Jaguar Land Rover names ousted Renault boss as its next CEO
Jaguar Land Rover named former Renault SA head Thierry Bollore its next chief executive officer to help steer the UK carmaker out of a prolonged sales slump that has been exacerbated by the coronavirus pandemic.
Bollore, 57, will take charge of the manufacturer of luxury sports cars and SUVs when Ralf Speth steps down as CEO in September, JLR said in a statement Tuesday.
The Frenchman is taking the helm as auto demand remains under pressure after the initial easing of Covid-19 related shutdown measures weighed on economies around the world early this year. Unprofitable JLR was already grappling with a sales downturn, uncertainty surrounding Britain’s exit from the European Union, stricter emissions rules impacting its sport utility vehicles, and a dip in exports to China -- one of its biggest markets -- before the health crisis hit.
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A former No. 2 at Renault, Bollore rose to the top job after the arrest of Carlos Ghosn in 2018. He was ousted when tensions with partner Nissan Motor Co. came to a head last October. Renault Chairman Jean-Dominique Senard said then that Bollore had to go to revive the relationship with its Japanese peer.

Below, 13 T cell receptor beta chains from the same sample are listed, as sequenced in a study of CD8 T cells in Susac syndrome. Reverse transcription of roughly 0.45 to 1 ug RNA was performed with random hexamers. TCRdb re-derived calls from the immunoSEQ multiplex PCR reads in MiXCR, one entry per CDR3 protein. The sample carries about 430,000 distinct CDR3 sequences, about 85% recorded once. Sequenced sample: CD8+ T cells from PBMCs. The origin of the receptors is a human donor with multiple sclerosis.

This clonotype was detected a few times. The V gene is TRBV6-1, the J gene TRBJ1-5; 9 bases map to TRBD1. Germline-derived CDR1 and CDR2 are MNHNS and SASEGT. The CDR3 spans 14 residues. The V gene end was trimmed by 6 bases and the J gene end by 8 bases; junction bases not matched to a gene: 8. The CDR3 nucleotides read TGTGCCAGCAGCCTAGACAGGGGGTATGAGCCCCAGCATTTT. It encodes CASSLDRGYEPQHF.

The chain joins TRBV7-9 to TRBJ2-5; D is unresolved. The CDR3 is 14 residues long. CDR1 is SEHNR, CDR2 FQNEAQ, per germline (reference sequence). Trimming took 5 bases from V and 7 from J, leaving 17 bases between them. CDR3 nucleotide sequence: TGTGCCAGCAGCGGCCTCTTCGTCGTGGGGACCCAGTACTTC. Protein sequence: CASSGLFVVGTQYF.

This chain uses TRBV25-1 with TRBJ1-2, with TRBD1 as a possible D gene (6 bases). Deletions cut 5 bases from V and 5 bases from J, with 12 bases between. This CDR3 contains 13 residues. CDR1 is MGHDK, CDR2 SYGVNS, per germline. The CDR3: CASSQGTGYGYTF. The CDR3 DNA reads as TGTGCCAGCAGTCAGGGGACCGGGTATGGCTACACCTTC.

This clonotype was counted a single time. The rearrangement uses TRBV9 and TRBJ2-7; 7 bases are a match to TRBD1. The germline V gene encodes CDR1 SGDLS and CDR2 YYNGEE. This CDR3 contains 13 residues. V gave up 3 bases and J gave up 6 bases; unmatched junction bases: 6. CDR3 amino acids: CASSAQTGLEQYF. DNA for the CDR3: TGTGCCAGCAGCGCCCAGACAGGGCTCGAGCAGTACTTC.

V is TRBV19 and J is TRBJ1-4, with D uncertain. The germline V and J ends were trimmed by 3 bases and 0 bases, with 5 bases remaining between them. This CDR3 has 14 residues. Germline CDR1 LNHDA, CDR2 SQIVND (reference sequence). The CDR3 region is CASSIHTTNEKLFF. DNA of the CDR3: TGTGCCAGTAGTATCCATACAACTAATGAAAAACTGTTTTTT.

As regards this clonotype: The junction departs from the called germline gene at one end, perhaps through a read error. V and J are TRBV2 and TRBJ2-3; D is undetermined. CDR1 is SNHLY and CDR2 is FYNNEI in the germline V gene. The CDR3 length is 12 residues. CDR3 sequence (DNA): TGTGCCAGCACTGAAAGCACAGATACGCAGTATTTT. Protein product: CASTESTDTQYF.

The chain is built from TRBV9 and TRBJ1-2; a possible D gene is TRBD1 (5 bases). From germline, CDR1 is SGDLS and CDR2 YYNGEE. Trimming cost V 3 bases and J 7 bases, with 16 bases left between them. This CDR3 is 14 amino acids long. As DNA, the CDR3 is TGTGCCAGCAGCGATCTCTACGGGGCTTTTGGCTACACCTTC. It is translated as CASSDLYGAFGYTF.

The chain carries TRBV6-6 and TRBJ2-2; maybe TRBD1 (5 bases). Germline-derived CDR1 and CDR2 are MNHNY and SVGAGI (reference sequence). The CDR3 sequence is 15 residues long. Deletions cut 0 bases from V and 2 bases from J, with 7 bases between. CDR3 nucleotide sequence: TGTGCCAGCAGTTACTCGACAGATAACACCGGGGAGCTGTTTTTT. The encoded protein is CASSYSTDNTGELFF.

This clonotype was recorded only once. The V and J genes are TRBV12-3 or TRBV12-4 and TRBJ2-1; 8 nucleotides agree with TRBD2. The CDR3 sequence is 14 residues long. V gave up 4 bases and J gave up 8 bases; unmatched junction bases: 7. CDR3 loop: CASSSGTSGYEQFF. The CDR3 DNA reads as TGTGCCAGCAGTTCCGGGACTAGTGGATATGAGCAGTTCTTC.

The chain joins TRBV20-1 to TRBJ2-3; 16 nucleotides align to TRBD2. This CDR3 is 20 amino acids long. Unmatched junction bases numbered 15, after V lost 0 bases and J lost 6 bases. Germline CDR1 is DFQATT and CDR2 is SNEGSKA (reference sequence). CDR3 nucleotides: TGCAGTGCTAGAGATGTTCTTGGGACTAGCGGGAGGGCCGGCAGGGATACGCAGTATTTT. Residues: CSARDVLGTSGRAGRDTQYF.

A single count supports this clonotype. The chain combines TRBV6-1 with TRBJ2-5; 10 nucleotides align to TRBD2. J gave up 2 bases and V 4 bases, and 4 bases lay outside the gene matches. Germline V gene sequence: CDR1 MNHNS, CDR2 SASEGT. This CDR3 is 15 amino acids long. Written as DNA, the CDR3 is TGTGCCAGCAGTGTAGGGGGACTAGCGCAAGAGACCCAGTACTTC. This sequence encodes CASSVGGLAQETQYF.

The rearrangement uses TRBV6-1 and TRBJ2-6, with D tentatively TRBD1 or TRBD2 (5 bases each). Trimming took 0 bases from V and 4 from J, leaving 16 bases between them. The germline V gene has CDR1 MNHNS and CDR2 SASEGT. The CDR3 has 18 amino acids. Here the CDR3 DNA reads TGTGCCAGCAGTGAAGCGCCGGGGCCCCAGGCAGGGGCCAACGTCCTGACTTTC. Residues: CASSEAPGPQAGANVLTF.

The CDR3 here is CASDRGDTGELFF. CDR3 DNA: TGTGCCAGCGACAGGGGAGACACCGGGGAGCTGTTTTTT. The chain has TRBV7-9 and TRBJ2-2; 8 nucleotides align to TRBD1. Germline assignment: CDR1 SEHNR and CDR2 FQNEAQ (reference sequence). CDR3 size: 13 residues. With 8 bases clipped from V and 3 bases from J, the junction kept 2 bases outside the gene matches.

Bollore will take charge at JLR on Sept. 10, according to the statement. Speth will become vice chairman and remain on the board of Tata Sons, the group holding company of the English manufacturer’s Indian parent Tata Motors Ltd. He has spent his career at French auto companies, starting at tire maker Michelin and parts maker Faurecia SA before joining Renault in 2012.
JLR has embarked on a cost-cutting drive aimed at saving 5 billion pounds ($6.4 billion) and reversing record losses.
After slashing thousands of jobs, the company said last month it would reduce capital spending by about 25%. Speth, JLR’s CEO for the last decade, also flagged signs of a sales recovery in China, though challenges persist.
Tata Motors, which last year wrote down its investment in JLR, has had its credit rating put under review for downgrade by Moody’s Investors Service as the virus roils economies.